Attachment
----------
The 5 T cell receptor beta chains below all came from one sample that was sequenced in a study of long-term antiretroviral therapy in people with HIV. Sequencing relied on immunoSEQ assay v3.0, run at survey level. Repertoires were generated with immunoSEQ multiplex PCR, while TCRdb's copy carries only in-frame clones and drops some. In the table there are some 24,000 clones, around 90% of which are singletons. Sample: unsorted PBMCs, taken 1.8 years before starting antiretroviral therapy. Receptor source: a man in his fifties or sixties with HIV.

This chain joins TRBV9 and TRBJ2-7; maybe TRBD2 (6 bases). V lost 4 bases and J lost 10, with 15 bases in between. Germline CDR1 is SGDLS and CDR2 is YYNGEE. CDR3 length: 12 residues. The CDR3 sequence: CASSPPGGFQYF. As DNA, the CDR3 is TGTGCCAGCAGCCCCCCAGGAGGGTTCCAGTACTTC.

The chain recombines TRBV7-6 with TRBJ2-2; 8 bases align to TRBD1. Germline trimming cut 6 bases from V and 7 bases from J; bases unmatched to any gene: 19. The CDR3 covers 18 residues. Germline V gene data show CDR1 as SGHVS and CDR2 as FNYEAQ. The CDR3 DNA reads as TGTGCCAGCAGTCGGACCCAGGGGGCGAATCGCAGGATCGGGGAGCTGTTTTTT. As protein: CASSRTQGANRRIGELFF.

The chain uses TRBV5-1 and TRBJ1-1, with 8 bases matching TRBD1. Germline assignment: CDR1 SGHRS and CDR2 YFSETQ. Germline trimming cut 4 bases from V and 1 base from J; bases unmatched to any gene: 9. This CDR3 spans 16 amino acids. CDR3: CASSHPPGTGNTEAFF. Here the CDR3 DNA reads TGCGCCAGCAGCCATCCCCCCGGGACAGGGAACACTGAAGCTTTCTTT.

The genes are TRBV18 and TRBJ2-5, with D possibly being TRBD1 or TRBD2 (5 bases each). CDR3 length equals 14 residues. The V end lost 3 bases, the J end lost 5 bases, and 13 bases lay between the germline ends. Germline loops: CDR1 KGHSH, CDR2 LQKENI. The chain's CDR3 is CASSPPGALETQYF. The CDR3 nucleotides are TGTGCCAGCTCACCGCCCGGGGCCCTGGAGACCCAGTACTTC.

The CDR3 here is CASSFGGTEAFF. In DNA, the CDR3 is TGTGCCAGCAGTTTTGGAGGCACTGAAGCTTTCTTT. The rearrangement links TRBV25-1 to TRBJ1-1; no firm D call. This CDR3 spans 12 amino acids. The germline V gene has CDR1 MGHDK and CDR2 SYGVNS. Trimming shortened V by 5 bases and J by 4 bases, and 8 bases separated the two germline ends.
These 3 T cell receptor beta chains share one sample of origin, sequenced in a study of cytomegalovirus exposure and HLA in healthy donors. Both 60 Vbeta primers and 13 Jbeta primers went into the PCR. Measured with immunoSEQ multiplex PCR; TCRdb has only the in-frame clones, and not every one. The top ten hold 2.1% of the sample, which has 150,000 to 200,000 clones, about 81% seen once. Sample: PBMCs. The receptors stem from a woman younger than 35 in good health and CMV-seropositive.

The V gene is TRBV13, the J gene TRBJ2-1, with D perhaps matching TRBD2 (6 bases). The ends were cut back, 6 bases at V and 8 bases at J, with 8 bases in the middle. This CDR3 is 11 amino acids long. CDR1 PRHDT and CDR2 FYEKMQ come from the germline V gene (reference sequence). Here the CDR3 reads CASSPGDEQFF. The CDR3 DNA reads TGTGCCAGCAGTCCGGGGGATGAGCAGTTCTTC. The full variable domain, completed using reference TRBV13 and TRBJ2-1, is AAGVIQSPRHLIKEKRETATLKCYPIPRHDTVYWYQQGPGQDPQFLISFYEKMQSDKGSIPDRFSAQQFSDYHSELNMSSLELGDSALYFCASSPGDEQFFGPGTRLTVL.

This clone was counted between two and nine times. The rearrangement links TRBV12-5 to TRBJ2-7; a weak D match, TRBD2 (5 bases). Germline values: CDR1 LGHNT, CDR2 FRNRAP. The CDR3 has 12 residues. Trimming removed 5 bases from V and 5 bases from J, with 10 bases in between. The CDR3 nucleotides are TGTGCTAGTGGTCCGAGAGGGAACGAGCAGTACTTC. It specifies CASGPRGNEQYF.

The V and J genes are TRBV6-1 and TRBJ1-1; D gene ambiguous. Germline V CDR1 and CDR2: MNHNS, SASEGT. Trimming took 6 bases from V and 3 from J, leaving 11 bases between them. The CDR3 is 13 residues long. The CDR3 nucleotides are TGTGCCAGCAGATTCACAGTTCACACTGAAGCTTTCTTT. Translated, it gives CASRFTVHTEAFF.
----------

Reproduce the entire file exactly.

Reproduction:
The 5 T cell receptor beta chains below all came from one sample that was sequenced in a study of long-term antiretroviral therapy in people with HIV. Sequencing relied on immunoSEQ assay v3.0, run at survey level. Repertoires were generated with immunoSEQ multiplex PCR, while TCRdb's copy carries only in-frame clones and drops some. In the table there are some 24,000 clones, around 90% of which are singletons. Sample: unsorted PBMCs, taken 1.8 years before starting antiretroviral therapy. Receptor source: a man in his fifties or sixties with HIV.

This chain joins TRBV9 and TRBJ2-7; maybe TRBD2 (6 bases). V lost 4 bases and J lost 10, with 15 bases in between. Germline CDR1 is SGDLS and CDR2 is YYNGEE. CDR3 length: 12 residues. The CDR3 sequence: CASSPPGGFQYF. As DNA, the CDR3 is TGTGCCAGCAGCCCCCCAGGAGGGTTCCAGTACTTC.

The chain recombines TRBV7-6 with TRBJ2-2; 8 bases align to TRBD1. Germline trimming cut 6 bases from V and 7 bases from J; bases unmatched to any gene: 19. The CDR3 covers 18 residues. Germline V gene data show CDR1 as SGHVS and CDR2 as FNYEAQ. The CDR3 DNA reads as TGTGCCAGCAGTCGGACCCAGGGGGCGAATCGCAGGATCGGGGAGCTGTTTTTT. As protein: CASSRTQGANRRIGELFF.

The chain uses TRBV5-1 and TRBJ1-1, with 8 bases matching TRBD1. Germline assignment: CDR1 SGHRS and CDR2 YFSETQ. Germline trimming cut 4 bases from V and 1 base from J; bases unmatched to any gene: 9. This CDR3 spans 16 amino acids. CDR3: CASSHPPGTGNTEAFF. Here the CDR3 DNA reads TGCGCCAGCAGCCATCCCCCCGGGACAGGGAACACTGAAGCTTTCTTT.

The genes are TRBV18 and TRBJ2-5, with D possibly being TRBD1 or TRBD2 (5 bases each). CDR3 length equals 14 residues. The V end lost 3 bases, the J end lost 5 bases, and 13 bases lay between the germline ends. Germline loops: CDR1 KGHSH, CDR2 LQKENI. The chain's CDR3 is CASSPPGALETQYF. The CDR3 nucleotides are TGTGCCAGCTCACCGCCCGGGGCCCTGGAGACCCAGTACTTC.

The CDR3 here is CASSFGGTEAFF. In DNA, the CDR3 is TGTGCCAGCAGTTTTGGAGGCACTGAAGCTTTCTTT. The rearrangement links TRBV25-1 to TRBJ1-1; no firm D call. This CDR3 spans 12 amino acids. The germline V gene has CDR1 MGHDK and CDR2 SYGVNS. Trimming shortened V by 5 bases and J by 4 bases, and 8 bases separated the two germline ends.
These 3 T cell receptor beta chains share one sample of origin, sequenced in a study of cytomegalovirus exposure and HLA in healthy donors. Both 60 Vbeta primers and 13 Jbeta primers went into the PCR. Measured with immunoSEQ multiplex PCR; TCRdb has only the in-frame clones, and not every one. The top ten hold 2.1% of the sample, which has 150,000 to 200,000 clones, about 81% seen once. Sample: PBMCs. The receptors stem from a woman younger than 35 in good health and CMV-seropositive.

The V gene is TRBV13, the J gene TRBJ2-1, with D perhaps matching TRBD2 (6 bases). The ends were cut back, 6 bases at V and 8 bases at J, with 8 bases in the middle. This CDR3 is 11 amino acids long. CDR1 PRHDT and CDR2 FYEKMQ come from the germline V gene (reference sequence). Here the CDR3 reads CASSPGDEQFF. The CDR3 DNA reads TGTGCCAGCAGTCCGGGGGATGAGCAGTTCTTC. The full variable domain, completed using reference TRBV13 and TRBJ2-1, is AAGVIQSPRHLIKEKRETATLKCYPIPRHDTVYWYQQGPGQDPQFLISFYEKMQSDKGSIPDRFSAQQFSDYHSELNMSSLELGDSALYFCASSPGDEQFFGPGTRLTVL.

This clone was counted between two and nine times. The rearrangement links TRBV12-5 to TRBJ2-7; a weak D match, TRBD2 (5 bases). Germline values: CDR1 LGHNT, CDR2 FRNRAP. The CDR3 has 12 residues. Trimming removed 5 bases from V and 5 bases from J, with 10 bases in between. The CDR3 nucleotides are TGTGCTAGTGGTCCGAGAGGGAACGAGCAGTACTTC. It specifies CASGPRGNEQYF.

The V and J genes are TRBV6-1 and TRBJ1-1; D gene ambiguous. Germline V CDR1 and CDR2: MNHNS, SASEGT. Trimming took 6 bases from V and 3 from J, leaving 11 bases between them. The CDR3 is 13 residues long. The CDR3 nucleotides are TGTGCCAGCAGATTCACAGTTCACACTGAAGCTTTCTTT. Translated, it gives CASRFTVHTEAFF.